Can the AgingResearchBiobank serve as the primary receipt point for biospecimens, processing, aliquoting and shipping biospecimens out to various analysis laboratories during the study?
No. The AgingResearchBiobank is an archival repository. In general, each study should have its own plan for biospecimen processing. This can involve a central receiving laboratory that processes and analyzes biospecimens, and stores the biospecimens needed for the planned analyses. Alternatively, studies may have the biospecimens processed at the collection site.
Can the AgingResearchBiobank carry out biospecimen processing or routine clinical analyses?
No. The AgingResearchBiobank is not intended to serve as a clinical laboratory.
Obtaining Biospecimens and Data for Research
Available Biospecimens and Data
What types of data/biospecimens are available?
The list of studies or biospecimens/data available can be found at the Study Search page. (https://agingresearchbiobank.nia.nih.gov/studies/)
If my only goal is to use a dataset to demonstrate the statistical methodology and I do not plan to draw any scientific conclusions using the dataset, do I need to go through the IRB process?
For any level of access to the data, you must have your institution's IRB approval. In some cases, institutions may provide a waiver.
Do you have genotype data available? For which studies?
NIA works with dbGaP to store the genotype data generated in NIA-sponsored studies whose clinical data are available through the AgingResearchBiobank. Please check the dbGaP Website for the study of interest. (https://www.ncbi.nlm.nih.gov/gap)
Eligibility for Access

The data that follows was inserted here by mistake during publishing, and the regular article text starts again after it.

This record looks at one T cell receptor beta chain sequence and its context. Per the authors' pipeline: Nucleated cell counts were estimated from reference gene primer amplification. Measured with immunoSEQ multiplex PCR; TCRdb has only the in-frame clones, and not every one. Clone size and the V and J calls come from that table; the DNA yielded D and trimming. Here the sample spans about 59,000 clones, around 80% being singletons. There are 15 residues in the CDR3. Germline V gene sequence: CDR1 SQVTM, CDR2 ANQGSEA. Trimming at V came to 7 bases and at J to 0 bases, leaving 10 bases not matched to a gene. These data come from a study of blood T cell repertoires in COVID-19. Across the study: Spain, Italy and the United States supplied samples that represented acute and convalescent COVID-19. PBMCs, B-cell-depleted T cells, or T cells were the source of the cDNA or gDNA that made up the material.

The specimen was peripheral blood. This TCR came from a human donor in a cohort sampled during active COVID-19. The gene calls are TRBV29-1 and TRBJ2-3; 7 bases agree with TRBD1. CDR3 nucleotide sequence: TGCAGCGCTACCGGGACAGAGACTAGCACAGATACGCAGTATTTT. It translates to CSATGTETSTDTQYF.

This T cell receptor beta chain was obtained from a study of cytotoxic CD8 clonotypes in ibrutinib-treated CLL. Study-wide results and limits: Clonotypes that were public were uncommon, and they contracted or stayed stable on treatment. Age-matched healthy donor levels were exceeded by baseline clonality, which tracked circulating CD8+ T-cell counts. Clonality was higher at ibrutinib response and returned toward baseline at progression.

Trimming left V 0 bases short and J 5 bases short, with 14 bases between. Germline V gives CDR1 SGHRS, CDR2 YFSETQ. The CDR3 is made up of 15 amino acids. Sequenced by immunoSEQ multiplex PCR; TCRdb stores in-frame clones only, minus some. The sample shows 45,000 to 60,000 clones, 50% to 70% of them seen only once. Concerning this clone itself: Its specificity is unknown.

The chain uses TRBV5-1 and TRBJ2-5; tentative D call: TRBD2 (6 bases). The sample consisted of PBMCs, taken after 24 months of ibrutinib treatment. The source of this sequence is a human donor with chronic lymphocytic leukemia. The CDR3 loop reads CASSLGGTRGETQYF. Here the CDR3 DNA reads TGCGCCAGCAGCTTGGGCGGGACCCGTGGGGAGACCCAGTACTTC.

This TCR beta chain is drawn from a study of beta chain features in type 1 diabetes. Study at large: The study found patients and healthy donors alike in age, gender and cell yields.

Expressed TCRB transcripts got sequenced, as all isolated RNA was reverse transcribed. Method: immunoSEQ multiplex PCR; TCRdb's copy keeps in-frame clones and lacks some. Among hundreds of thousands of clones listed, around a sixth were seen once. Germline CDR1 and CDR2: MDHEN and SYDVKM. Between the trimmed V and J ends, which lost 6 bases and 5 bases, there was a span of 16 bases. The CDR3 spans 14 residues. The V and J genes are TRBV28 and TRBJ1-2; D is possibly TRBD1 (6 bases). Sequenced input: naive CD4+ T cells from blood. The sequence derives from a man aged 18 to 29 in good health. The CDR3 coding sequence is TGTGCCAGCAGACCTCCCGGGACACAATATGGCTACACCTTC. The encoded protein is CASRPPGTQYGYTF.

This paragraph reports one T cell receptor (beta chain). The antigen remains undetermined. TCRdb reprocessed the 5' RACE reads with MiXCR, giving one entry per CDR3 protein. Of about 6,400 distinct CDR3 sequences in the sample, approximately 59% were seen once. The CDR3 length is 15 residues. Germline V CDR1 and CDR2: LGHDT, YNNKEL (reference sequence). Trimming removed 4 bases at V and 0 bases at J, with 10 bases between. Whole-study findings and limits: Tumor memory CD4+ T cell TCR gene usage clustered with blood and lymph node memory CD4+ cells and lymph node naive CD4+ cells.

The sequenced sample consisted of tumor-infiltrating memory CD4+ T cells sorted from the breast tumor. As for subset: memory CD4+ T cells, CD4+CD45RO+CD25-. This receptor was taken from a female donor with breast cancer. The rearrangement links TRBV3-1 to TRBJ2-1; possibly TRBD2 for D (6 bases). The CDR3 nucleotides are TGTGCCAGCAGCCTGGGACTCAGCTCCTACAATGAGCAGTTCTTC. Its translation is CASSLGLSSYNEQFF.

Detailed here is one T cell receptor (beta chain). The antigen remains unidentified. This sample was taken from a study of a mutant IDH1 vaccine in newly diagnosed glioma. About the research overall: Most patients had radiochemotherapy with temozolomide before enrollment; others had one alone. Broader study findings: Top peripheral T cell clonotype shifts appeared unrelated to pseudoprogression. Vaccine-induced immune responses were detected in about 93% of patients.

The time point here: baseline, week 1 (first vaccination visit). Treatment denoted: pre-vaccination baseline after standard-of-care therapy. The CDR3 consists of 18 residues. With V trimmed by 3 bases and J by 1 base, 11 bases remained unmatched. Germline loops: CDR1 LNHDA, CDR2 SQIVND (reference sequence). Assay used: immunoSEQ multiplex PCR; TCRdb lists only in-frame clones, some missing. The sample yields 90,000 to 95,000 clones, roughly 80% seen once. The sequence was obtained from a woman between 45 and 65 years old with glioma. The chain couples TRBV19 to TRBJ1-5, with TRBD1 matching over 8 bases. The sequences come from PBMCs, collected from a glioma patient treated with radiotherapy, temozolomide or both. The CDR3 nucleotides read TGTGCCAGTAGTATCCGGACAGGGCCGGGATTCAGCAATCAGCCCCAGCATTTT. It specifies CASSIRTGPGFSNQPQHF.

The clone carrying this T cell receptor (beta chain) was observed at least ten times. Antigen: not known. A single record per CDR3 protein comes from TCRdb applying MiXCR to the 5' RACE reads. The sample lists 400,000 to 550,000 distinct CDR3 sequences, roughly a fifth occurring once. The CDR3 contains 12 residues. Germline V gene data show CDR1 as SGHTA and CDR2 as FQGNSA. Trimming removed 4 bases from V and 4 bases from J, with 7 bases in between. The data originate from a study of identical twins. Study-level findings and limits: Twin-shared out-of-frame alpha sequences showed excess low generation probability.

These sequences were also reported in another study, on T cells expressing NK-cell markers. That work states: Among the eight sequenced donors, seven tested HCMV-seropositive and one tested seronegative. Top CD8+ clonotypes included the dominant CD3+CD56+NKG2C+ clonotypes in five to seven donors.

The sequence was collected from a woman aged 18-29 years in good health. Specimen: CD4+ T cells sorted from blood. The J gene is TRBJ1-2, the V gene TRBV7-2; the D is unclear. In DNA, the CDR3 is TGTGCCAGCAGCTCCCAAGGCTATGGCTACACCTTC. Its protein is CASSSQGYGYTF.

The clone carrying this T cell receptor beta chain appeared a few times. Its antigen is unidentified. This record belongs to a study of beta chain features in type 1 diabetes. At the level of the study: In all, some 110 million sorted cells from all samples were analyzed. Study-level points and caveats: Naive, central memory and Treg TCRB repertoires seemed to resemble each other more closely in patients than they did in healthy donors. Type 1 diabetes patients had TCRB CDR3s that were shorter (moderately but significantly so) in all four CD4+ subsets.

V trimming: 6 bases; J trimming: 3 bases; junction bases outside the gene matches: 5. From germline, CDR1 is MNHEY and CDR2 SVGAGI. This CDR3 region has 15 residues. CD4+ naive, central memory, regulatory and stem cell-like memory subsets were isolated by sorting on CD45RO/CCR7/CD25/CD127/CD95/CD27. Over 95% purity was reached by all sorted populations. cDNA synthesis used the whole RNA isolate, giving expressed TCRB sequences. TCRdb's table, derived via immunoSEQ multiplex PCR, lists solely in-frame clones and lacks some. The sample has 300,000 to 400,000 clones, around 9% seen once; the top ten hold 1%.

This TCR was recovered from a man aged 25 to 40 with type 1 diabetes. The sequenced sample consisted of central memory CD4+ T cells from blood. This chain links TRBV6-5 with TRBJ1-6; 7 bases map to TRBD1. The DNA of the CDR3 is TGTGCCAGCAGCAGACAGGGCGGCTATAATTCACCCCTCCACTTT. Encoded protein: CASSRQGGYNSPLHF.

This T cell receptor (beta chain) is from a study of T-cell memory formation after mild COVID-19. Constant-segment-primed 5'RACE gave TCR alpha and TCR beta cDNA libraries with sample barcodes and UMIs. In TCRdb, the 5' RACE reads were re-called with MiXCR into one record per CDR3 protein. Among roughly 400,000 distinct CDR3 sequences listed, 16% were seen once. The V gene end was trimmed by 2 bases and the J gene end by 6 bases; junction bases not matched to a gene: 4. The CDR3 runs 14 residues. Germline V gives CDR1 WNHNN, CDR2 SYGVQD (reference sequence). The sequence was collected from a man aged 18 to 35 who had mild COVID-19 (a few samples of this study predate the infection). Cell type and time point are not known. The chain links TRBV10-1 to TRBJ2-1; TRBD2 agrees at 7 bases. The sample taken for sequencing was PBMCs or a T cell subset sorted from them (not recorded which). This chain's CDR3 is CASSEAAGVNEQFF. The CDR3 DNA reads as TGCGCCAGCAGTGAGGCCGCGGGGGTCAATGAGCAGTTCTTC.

Who can access stored materials?
All qualified investigators will be allowed to apply for access to the stored materials.
Can the study group that collected the biospecimens retrieve some of the biospecimens stored in the AgingResearchBiobank?
Secondary use of biospecimens by a researcher from the original study group will follow the same guidelines and procedures as other researchers.
Can non-U.S. investigators apply to use biospecimens and data from the AgingResearchBiobank?
Yes. In general, all applications will be judged without regard to the geographical location of the applicant, although it is conceivable that there will be certain biospecimens collected in specific studies that are restricted to U.S. investigators by the terms of the study or of the participant's consent. At this time, there are no such biospecimens.
Can commercial organizations apply to use biospecimens and data from the AgingResearchBiobank?
Yes. The data and biospecimen request process is open to all organizations interested in using biospecimens or data for research, although it is conceivable that there will be certain biospecimens collected in specific studies that are restricted from commercial use by the terms of the study or of the participant's consent.
Are there special provisions for biospecimens collected by international consortia?
For biospecimens collected by international consortia, applications for use of biospecimens and data will be considered regardless of the geographical location of the applicant institution or researcher.